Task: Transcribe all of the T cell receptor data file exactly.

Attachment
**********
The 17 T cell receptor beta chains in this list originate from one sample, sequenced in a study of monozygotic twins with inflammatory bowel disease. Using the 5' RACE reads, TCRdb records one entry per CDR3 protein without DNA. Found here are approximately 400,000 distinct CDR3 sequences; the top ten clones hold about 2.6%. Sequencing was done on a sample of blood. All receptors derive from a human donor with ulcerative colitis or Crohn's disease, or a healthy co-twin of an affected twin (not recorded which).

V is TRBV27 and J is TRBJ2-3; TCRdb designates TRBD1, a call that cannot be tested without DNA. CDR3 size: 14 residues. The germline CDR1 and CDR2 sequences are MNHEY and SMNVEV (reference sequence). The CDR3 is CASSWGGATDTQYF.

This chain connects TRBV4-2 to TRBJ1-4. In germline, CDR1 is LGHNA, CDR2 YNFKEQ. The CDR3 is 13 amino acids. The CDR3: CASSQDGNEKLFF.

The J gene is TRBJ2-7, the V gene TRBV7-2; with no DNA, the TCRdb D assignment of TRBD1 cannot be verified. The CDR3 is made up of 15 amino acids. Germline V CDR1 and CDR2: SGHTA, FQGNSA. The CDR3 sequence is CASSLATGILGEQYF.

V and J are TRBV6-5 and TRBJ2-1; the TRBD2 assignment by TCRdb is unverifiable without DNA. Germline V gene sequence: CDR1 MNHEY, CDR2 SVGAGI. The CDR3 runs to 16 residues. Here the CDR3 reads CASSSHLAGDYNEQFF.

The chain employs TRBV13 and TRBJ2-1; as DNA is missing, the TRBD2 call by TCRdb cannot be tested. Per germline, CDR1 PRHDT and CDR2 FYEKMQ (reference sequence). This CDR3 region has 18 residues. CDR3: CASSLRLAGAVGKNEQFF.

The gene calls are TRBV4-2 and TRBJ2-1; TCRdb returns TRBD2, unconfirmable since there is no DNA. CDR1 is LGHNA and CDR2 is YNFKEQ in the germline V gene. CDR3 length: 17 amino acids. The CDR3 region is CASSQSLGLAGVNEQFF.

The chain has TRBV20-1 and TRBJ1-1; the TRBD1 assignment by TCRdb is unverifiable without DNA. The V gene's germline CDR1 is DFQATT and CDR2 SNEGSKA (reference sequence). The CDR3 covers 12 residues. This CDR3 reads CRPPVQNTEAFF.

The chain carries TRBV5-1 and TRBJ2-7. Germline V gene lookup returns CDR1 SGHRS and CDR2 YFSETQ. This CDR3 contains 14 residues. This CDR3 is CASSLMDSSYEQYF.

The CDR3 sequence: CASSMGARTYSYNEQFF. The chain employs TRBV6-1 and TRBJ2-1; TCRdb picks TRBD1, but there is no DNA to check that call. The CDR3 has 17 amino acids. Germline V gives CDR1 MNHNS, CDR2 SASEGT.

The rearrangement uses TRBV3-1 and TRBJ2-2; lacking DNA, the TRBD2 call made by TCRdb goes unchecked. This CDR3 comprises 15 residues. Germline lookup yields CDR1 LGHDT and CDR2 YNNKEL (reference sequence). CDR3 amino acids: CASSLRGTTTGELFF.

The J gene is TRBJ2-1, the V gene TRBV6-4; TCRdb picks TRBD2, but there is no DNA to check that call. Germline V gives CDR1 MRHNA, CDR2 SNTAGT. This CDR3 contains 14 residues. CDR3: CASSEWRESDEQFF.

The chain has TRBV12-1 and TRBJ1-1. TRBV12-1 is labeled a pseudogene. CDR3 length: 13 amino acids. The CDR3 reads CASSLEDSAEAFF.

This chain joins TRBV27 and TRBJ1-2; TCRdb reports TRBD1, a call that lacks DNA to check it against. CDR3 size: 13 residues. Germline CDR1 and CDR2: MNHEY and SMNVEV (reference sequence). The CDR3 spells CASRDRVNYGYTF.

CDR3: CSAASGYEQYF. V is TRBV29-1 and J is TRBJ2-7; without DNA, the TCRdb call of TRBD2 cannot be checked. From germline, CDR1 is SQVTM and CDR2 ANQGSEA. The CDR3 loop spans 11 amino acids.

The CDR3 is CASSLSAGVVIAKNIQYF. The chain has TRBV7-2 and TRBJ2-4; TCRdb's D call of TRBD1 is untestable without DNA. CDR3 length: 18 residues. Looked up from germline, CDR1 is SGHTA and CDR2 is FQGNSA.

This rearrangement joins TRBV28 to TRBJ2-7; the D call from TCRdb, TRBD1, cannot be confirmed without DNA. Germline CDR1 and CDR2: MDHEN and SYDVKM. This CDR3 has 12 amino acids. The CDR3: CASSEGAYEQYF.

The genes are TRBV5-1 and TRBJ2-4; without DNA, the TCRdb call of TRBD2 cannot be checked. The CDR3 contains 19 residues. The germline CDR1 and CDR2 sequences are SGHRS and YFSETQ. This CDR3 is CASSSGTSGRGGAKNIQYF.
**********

The 17 T cell receptor beta chains in this list originate from one sample, sequenced in a study of monozygotic twins with inflammatory bowel disease. Using the 5' RACE reads, TCRdb records one entry per CDR3 protein without DNA. Found here are approximately 400,000 distinct CDR3 sequences; the top ten clones hold about 2.6%. Sequencing was done on a sample of blood. All receptors derive from a human donor with ulcerative colitis or Crohn's disease, or a healthy co-twin of an affected twin (not recorded which).

V is TRBV27 and J is TRBJ2-3; TCRdb designates TRBD1, a call that cannot be tested without DNA. CDR3 size: 14 residues. The germline CDR1 and CDR2 sequences are MNHEY and SMNVEV (reference sequence). The CDR3 is CASSWGGATDTQYF.

This chain connects TRBV4-2 to TRBJ1-4. In germline, CDR1 is LGHNA, CDR2 YNFKEQ. The CDR3 is 13 amino acids. The CDR3: CASSQDGNEKLFF.

The J gene is TRBJ2-7, the V gene TRBV7-2; with no DNA, the TCRdb D assignment of TRBD1 cannot be verified. The CDR3 is made up of 15 amino acids. Germline V CDR1 and CDR2: SGHTA, FQGNSA. The CDR3 sequence is CASSLATGILGEQYF.

V and J are TRBV6-5 and TRBJ2-1; the TRBD2 assignment by TCRdb is unverifiable without DNA. Germline V gene sequence: CDR1 MNHEY, CDR2 SVGAGI. The CDR3 runs to 16 residues. Here the CDR3 reads CASSSHLAGDYNEQFF.

The chain employs TRBV13 and TRBJ2-1; as DNA is missing, the TRBD2 call by TCRdb cannot be tested. Per germline, CDR1 PRHDT and CDR2 FYEKMQ (reference sequence). This CDR3 region has 18 residues. CDR3: CASSLRLAGAVGKNEQFF.

The gene calls are TRBV4-2 and TRBJ2-1; TCRdb returns TRBD2, unconfirmable since there is no DNA. CDR1 is LGHNA and CDR2 is YNFKEQ in the germline V gene. CDR3 length: 17 amino acids. The CDR3 region is CASSQSLGLAGVNEQFF.

The chain has TRBV20-1 and TRBJ1-1; the TRBD1 assignment by TCRdb is unverifiable without DNA. The V gene's germline CDR1 is DFQATT and CDR2 SNEGSKA (reference sequence). The CDR3 covers 12 residues. This CDR3 reads CRPPVQNTEAFF.

The chain carries TRBV5-1 and TRBJ2-7. Germline V gene lookup returns CDR1 SGHRS and CDR2 YFSETQ. This CDR3 contains 14 residues. This CDR3 is CASSLMDSSYEQYF.

The CDR3 sequence: CASSMGARTYSYNEQFF. The chain employs TRBV6-1 and TRBJ2-1; TCRdb picks TRBD1, but there is no DNA to check that call. The CDR3 has 17 amino acids. Germline V gives CDR1 MNHNS, CDR2 SASEGT.

The rearrangement uses TRBV3-1 and TRBJ2-2; lacking DNA, the TRBD2 call made by TCRdb goes unchecked. This CDR3 comprises 15 residues. Germline lookup yields CDR1 LGHDT and CDR2 YNNKEL (reference sequence). CDR3 amino acids: CASSLRGTTTGELFF.

The J gene is TRBJ2-1, the V gene TRBV6-4; TCRdb picks TRBD2, but there is no DNA to check that call. Germline V gives CDR1 MRHNA, CDR2 SNTAGT. This CDR3 contains 14 residues. CDR3: CASSEWRESDEQFF.

The chain has TRBV12-1 and TRBJ1-1. TRBV12-1 is labeled a pseudogene. CDR3 length: 13 amino acids. The CDR3 reads CASSLEDSAEAFF.

This chain joins TRBV27 and TRBJ1-2; TCRdb reports TRBD1, a call that lacks DNA to check it against. CDR3 size: 13 residues. Germline CDR1 and CDR2: MNHEY and SMNVEV (reference sequence). The CDR3 spells CASRDRVNYGYTF.

CDR3: CSAASGYEQYF. V is TRBV29-1 and J is TRBJ2-7; without DNA, the TCRdb call of TRBD2 cannot be checked. From germline, CDR1 is SQVTM and CDR2 ANQGSEA. The CDR3 loop spans 11 amino acids.

The CDR3 is CASSLSAGVVIAKNIQYF. The chain has TRBV7-2 and TRBJ2-4; TCRdb's D call of TRBD1 is untestable without DNA. CDR3 length: 18 residues. Looked up from germline, CDR1 is SGHTA and CDR2 is FQGNSA.

This rearrangement joins TRBV28 to TRBJ2-7; the D call from TCRdb, TRBD1, cannot be confirmed without DNA. Germline CDR1 and CDR2: MDHEN and SYDVKM. This CDR3 has 12 amino acids. The CDR3: CASSEGAYEQYF.

The genes are TRBV5-1 and TRBJ2-4; without DNA, the TCRdb call of TRBD2 cannot be checked. The CDR3 contains 19 residues. The germline CDR1 and CDR2 sequences are SGHRS and YFSETQ. This CDR3 is CASSSGTSGRGGAKNIQYF.